Nicotinamide enhances repair of arsenic and ultraviolet radiation-induced DNA damage in HaCaT keratinocytes and ex vivo human skin

PLoS One. 2015 Feb 6;10(2):e0117491. doi: 10.1371/journal.pone.0117491. eCollection 2015.


Arsenic-induced skin cancer is a significant global health burden. In areas with arsenic contamination of water sources, such as China, Pakistan, Myanmar, Cambodia and especially Bangladesh and West Bengal, large populations are at risk of arsenic-induced skin cancer. Arsenic acts as a co-carcinogen with ultraviolet (UV) radiation and affects DNA damage and repair. Nicotinamide (vitamin B3) reduces premalignant keratoses in sun-damaged skin, likely by prevention of UV-induced cellular energy depletion and enhancement of DNA repair. We investigated whether nicotinamide modifies DNA repair following exposure to UV radiation and sodium arsenite. HaCaT keratinocytes and ex vivo human skin were exposed to 2μM sodium arsenite and low dose (2J/cm2) solar-simulated UV, with and without nicotinamide supplementation. DNA photolesions in the form of 8-oxo-7,8-dihydro-2'-deoxyguanosine and cyclobutane pyrimidine dimers were detected by immunofluorescence. Arsenic exposure significantly increased levels of 8-oxo-7,8-dihydro-2'-deoxyguanosine in irradiated cells. Nicotinamide reduced both types of photolesions in HaCaT keratinocytes and in ex vivo human skin, likely by enhancing DNA repair. These results demonstrate a reduction of two different photolesions over time in two different models in UV and arsenic exposed cells. Nicotinamide is a nontoxic, inexpensive agent with potential for chemoprevention of arsenic induced skin cancer.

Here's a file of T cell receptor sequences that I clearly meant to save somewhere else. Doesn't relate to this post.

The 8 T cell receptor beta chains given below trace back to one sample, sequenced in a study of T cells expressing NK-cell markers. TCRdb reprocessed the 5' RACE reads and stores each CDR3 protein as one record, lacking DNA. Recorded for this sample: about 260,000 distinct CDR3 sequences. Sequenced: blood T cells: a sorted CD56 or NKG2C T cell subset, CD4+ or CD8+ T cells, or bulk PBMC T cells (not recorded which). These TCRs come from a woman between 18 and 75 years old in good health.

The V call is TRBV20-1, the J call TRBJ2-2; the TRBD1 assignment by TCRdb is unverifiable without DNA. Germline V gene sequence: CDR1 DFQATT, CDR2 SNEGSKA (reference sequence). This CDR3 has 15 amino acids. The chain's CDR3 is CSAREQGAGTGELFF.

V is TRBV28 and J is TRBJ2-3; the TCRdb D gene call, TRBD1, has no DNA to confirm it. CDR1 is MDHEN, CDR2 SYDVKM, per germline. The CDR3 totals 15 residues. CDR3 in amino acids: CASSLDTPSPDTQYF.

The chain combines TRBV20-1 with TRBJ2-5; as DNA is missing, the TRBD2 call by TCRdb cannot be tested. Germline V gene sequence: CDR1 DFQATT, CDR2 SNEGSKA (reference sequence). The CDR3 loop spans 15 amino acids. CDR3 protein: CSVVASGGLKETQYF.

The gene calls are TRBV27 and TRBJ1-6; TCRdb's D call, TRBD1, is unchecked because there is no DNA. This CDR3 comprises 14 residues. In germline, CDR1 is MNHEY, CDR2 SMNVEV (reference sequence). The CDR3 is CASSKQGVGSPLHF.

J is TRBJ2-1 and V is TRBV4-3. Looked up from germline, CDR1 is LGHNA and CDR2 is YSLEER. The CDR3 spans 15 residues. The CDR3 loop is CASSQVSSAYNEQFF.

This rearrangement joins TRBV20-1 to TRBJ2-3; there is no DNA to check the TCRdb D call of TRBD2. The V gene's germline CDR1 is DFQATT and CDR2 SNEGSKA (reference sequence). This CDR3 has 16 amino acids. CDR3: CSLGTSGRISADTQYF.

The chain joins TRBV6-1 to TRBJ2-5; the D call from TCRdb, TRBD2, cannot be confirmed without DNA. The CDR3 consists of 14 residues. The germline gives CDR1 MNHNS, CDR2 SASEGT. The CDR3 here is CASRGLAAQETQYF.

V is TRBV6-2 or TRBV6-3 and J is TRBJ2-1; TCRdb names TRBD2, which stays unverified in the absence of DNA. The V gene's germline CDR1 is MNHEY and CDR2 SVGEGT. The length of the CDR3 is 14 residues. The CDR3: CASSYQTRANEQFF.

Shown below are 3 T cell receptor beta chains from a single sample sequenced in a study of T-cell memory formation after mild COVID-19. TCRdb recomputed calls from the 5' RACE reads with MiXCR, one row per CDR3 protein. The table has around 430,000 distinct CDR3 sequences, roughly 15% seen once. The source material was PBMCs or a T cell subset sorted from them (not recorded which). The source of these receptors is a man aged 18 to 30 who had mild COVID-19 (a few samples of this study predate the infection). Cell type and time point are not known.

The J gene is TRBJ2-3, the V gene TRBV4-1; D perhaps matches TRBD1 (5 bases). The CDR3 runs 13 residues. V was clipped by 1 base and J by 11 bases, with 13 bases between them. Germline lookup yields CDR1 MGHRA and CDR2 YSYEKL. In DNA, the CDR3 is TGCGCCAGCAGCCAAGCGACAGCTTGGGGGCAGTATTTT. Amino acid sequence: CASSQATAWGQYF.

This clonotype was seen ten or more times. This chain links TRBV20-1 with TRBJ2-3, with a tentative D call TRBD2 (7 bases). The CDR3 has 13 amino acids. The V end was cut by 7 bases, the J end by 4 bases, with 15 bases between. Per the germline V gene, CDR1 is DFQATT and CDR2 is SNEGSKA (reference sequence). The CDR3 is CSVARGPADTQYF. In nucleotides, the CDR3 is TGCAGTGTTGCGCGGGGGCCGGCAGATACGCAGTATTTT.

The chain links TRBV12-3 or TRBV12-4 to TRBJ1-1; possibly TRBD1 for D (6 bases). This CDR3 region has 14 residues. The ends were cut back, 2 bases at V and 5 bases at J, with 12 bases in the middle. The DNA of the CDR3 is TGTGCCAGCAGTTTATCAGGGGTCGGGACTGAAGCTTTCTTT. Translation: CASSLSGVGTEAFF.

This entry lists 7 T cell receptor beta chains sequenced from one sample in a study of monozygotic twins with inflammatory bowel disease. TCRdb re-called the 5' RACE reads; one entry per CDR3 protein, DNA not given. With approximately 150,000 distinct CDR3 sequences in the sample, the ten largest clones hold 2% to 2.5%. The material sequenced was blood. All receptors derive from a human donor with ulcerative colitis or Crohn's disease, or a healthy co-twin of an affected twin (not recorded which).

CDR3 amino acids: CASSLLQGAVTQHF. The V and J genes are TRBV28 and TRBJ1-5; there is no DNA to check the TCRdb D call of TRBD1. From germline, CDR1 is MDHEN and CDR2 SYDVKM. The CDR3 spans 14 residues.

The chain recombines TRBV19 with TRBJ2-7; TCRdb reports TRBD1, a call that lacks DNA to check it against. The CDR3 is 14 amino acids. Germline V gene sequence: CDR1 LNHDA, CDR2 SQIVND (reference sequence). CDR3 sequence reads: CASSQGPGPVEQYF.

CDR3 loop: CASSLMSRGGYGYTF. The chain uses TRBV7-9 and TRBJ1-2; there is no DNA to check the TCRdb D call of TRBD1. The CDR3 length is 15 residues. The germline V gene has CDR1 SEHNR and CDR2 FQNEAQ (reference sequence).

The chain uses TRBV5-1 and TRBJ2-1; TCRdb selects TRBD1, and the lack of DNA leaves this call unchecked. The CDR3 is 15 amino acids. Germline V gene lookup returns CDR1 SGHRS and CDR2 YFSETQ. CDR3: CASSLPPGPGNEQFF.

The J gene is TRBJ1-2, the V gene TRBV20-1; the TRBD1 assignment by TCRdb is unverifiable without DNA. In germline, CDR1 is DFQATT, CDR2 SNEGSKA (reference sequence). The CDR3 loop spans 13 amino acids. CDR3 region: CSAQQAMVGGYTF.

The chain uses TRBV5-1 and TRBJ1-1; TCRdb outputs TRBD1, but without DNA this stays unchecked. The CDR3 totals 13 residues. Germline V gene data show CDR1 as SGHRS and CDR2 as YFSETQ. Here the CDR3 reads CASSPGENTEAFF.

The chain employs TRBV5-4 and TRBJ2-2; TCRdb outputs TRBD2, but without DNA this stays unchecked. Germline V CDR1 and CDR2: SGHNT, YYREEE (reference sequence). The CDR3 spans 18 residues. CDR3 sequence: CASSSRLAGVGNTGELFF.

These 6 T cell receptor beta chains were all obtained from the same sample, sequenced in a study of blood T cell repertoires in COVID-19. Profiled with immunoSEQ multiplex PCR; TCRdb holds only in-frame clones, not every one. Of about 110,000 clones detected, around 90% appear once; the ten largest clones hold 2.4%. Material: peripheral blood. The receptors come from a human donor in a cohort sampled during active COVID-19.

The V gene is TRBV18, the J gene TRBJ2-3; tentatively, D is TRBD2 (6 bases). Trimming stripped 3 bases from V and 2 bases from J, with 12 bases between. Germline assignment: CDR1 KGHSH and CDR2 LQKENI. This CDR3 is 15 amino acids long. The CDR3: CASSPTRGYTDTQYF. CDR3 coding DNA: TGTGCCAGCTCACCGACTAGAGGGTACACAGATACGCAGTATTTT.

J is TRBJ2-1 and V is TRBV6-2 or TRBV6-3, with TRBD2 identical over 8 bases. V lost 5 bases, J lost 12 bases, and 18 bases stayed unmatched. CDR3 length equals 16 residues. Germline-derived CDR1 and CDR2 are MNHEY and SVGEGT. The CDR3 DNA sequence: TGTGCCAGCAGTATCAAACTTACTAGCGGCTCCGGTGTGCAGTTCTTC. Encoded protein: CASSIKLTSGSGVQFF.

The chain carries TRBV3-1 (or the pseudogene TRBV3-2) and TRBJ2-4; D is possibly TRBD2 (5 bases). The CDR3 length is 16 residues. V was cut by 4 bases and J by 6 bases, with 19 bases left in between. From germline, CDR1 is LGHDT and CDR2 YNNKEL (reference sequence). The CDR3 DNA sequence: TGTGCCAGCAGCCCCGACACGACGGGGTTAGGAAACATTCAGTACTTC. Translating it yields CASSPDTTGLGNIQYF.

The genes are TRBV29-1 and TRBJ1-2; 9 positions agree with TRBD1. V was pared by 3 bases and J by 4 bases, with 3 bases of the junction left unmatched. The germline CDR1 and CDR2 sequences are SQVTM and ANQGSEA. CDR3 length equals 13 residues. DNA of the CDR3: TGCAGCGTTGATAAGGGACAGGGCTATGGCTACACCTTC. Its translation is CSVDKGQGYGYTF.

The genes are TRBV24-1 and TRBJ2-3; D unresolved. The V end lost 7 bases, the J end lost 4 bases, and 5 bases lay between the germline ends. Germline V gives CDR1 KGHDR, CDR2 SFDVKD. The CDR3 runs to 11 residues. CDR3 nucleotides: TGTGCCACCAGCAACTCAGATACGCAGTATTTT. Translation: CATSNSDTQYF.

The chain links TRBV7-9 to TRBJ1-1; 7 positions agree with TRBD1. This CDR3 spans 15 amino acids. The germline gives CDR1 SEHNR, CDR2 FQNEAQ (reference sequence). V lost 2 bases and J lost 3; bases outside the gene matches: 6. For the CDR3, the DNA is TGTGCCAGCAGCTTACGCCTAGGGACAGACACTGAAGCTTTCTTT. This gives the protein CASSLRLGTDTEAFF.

Publication types

  • Research Support, Non-U.S. Gov't

MeSH terms

  • Arsenites / pharmacology*
  • Cell Line
  • DNA Damage / drug effects*
  • DNA Damage / radiation effects
  • DNA Repair / drug effects*
  • Humans
  • Keratinocytes / drug effects*
  • Keratinocytes / radiation effects
  • Niacinamide / pharmacology*
  • Skin / drug effects*
  • Skin / radiation effects
  • Sodium Compounds / pharmacology*
  • Ultraviolet Rays*
  • Wound Healing / drug effects


  • Arsenites
  • Sodium Compounds
  • Niacinamide
  • sodium arsenite

Grants and funding

The project was funded by the Australasian College of Dermatologists Scientific Research Fund (DD) the Sydney Medical School Foundation (BT), Cancer Council New South Wales and the National Health and Medical Research Council of Australia (DD, GH). The funders had no role in study design, data collection and analysis, decision to publish, or preparation of the manuscript.